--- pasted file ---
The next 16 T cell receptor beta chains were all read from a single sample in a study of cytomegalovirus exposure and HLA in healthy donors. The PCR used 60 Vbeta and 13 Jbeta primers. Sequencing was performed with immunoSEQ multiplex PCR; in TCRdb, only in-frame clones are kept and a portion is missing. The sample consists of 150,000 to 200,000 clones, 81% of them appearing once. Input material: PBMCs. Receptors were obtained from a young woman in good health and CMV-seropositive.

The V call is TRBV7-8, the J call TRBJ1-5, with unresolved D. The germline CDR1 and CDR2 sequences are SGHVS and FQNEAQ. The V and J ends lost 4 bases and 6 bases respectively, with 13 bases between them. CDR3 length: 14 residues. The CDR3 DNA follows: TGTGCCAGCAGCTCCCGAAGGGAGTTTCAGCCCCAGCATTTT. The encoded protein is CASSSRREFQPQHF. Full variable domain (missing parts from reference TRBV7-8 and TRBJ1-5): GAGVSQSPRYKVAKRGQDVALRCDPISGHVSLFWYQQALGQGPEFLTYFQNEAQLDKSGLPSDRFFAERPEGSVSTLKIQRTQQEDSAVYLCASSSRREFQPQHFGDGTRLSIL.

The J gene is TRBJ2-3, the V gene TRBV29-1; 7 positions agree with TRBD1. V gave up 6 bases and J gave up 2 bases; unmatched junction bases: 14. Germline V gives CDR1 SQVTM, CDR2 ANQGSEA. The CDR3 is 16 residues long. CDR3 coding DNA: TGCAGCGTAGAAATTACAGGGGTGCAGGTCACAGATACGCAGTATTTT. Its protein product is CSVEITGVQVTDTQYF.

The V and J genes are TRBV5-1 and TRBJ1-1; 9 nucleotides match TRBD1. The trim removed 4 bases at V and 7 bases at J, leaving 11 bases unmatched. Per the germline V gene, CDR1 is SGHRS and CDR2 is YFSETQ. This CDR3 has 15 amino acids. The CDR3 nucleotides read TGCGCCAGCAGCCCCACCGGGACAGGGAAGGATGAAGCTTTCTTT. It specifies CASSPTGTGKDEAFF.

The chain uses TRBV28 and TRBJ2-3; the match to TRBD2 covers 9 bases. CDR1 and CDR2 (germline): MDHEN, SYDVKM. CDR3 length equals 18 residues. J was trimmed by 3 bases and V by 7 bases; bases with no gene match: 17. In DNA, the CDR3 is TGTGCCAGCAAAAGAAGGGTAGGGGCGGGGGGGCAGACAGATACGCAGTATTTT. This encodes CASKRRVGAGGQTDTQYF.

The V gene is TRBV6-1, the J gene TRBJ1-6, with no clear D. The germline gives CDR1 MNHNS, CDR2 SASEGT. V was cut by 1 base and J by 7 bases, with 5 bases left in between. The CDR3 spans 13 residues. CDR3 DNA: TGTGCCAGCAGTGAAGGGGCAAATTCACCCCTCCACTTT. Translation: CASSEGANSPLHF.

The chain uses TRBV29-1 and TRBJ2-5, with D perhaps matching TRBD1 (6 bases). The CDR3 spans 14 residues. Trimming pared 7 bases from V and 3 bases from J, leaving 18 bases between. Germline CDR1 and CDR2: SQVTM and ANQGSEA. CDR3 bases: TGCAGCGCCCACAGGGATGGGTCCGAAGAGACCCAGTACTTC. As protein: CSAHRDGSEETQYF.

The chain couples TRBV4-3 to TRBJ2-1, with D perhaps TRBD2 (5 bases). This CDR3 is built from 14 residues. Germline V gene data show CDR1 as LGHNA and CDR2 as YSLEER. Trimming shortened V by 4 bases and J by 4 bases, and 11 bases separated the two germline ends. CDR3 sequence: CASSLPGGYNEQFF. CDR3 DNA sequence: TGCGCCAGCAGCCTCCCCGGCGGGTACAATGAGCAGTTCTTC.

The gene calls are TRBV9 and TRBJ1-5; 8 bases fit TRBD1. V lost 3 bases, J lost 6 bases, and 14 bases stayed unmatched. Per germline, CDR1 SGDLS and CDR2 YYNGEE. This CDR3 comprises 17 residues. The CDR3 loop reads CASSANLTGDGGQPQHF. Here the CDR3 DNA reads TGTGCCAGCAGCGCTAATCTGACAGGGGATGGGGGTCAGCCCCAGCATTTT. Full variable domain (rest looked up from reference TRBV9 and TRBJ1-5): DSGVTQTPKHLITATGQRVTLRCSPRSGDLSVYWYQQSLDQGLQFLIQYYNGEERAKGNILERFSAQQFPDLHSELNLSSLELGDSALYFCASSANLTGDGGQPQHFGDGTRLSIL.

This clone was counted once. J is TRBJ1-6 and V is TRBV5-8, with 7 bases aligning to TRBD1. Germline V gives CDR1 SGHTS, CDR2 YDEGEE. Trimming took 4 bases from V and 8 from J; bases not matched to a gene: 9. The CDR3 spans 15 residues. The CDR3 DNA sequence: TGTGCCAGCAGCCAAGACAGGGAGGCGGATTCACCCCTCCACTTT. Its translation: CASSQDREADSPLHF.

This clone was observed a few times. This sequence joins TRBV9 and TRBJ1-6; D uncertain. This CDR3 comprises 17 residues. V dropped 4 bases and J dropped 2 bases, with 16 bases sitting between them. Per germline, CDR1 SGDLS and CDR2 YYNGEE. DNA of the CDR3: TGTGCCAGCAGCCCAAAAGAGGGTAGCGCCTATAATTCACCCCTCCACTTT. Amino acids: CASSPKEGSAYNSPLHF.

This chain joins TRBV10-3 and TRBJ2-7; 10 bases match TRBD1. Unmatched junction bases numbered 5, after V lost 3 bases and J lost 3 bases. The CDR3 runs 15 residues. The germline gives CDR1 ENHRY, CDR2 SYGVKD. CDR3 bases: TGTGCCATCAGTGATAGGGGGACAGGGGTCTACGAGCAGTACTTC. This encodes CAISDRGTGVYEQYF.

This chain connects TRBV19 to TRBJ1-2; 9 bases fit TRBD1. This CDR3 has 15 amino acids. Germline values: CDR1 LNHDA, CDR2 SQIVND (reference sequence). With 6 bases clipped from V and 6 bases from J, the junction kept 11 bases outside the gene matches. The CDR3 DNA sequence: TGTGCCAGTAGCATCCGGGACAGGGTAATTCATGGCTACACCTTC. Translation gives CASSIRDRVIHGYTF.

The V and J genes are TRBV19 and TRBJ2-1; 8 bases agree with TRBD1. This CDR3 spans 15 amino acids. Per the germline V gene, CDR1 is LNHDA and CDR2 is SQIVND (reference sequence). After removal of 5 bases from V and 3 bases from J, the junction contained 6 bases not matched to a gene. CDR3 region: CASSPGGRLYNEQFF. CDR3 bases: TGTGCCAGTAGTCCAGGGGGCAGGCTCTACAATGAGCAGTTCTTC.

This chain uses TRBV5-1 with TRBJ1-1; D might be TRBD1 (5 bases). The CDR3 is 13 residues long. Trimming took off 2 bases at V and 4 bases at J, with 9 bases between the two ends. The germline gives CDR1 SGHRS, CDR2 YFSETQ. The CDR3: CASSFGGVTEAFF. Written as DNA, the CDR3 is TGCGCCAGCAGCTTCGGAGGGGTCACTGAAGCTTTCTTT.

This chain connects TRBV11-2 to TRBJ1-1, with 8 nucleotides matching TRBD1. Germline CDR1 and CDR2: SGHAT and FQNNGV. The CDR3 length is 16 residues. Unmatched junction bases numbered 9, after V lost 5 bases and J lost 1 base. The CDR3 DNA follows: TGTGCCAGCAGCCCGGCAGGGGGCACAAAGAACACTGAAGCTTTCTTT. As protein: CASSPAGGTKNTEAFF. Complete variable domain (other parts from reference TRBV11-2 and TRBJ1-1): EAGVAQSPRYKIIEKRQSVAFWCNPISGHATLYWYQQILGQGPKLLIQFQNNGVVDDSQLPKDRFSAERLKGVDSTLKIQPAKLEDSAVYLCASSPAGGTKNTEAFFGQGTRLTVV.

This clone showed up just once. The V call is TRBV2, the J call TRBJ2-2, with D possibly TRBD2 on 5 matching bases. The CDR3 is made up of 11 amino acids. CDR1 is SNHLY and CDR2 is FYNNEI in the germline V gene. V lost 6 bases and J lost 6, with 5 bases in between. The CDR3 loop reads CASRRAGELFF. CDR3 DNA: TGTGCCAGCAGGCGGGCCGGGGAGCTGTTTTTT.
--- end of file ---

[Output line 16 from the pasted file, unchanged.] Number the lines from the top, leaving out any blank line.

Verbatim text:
This chain connects TRBV11-2 to TRBJ1-1, with 8 nucleotides matching TRBD1. Germline CDR1 and CDR2: SGHAT and FQNNGV. The CDR3 length is 16 residues. Unmatched junction bases numbered 9, after V lost 5 bases and J lost 1 base. The CDR3 DNA follows: TGTGCCAGCAGCCCGGCAGGGGGCACAAAGAACACTGAAGCTTTCTTT. As protein: CASSPAGGTKNTEAFF. Complete variable domain (other parts from reference TRBV11-2 and TRBJ1-1): EAGVAQSPRYKIIEKRQSVAFWCNPISGHATLYWYQQILGQGPKLLIQFQNNGVVDDSQLPKDRFSAERLKGVDSTLKIQPAKLEDSAVYLCASSPAGGTKNTEAFFGQGTRLTVV.